Late-stage Lyme disease, also known as disseminated Lyme disease, can be difficult to diagnose because the symptoms can be nonspecific and may mimic those of other diseases. However, there are several methods that can be used to diagnose late Lyme disease:
- Medical history and physical exam: The doctor will ask about your medical history and conduct a physical exam to look for signs of Lyme disease, such as a rash or joint swelling.
- Blood tests: Blood tests can be used to detect antibodies to the bacteria that causes Lyme disease. However, these tests are not always accurate, especially in the later stages of the disease.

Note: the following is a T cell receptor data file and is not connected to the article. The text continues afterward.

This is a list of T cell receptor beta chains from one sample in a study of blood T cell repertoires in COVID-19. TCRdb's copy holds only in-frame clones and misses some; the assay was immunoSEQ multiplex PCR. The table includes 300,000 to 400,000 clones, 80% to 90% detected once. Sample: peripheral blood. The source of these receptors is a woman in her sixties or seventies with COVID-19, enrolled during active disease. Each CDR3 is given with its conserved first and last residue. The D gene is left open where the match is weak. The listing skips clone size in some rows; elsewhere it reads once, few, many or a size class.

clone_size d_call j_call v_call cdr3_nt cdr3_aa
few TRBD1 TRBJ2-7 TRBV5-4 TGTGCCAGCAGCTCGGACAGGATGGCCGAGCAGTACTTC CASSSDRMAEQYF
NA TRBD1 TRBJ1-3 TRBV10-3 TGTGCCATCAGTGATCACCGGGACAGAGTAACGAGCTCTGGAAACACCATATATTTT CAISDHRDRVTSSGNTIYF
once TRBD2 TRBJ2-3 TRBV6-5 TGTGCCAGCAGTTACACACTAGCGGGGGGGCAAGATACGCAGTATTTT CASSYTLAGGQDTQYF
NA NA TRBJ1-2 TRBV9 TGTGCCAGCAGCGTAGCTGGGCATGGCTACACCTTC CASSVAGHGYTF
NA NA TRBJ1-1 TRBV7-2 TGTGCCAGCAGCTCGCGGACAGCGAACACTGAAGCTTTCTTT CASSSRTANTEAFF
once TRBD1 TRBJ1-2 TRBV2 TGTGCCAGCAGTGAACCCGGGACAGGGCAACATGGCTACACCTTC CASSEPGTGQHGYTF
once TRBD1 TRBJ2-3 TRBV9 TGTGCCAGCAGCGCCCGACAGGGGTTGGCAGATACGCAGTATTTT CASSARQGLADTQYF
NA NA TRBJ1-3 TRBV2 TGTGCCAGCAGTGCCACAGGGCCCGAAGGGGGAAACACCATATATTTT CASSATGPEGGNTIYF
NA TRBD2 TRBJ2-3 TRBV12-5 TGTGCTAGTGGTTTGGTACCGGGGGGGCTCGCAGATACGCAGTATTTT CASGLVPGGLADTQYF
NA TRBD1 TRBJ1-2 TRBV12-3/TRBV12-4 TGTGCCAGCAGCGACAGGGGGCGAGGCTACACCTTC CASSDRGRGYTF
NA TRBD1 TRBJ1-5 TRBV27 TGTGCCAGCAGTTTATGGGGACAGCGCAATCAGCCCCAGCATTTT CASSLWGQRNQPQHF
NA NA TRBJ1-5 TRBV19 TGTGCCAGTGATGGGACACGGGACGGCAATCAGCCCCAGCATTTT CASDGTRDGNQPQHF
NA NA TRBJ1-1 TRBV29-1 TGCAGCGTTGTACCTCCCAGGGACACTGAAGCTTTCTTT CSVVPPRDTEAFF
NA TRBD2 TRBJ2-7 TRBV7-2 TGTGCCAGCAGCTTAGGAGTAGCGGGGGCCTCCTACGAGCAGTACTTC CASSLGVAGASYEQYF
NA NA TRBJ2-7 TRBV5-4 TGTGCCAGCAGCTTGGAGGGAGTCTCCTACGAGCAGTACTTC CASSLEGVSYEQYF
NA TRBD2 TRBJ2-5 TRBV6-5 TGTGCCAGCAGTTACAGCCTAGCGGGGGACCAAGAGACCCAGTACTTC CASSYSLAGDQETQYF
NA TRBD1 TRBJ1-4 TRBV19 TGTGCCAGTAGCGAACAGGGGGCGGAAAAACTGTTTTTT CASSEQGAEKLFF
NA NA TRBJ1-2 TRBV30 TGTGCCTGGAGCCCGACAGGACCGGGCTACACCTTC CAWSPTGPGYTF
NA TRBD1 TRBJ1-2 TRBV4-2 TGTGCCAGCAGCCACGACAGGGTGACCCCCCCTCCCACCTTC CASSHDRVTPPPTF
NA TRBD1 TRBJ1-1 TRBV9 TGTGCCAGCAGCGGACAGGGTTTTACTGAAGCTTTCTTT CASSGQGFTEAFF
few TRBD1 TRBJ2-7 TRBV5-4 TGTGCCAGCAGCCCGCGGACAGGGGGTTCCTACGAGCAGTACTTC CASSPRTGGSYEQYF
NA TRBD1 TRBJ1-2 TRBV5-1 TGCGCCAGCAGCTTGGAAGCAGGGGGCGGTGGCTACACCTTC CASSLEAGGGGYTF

- Imaging tests: Imaging tests such as MRI and CT scans can be used to look for signs of inflammation or damage in the joints, brain, or nervous system.
- Spinal tap: In some cases, a spinal tap (also called a lumbar puncture) may be performed to check for signs of inflammation in the cerebrospinal fluid (CSF).
It’s important to note that the diagnosis of late-stage Lyme disease can be challenging, and it’s not uncommon for people to be misdiagnosed or not diagnosed until the disease has progressed. If you suspect you have late Lyme disease, it’s important to seek medical attention from a healthcare provider who has experience in diagnosing and treating the disease.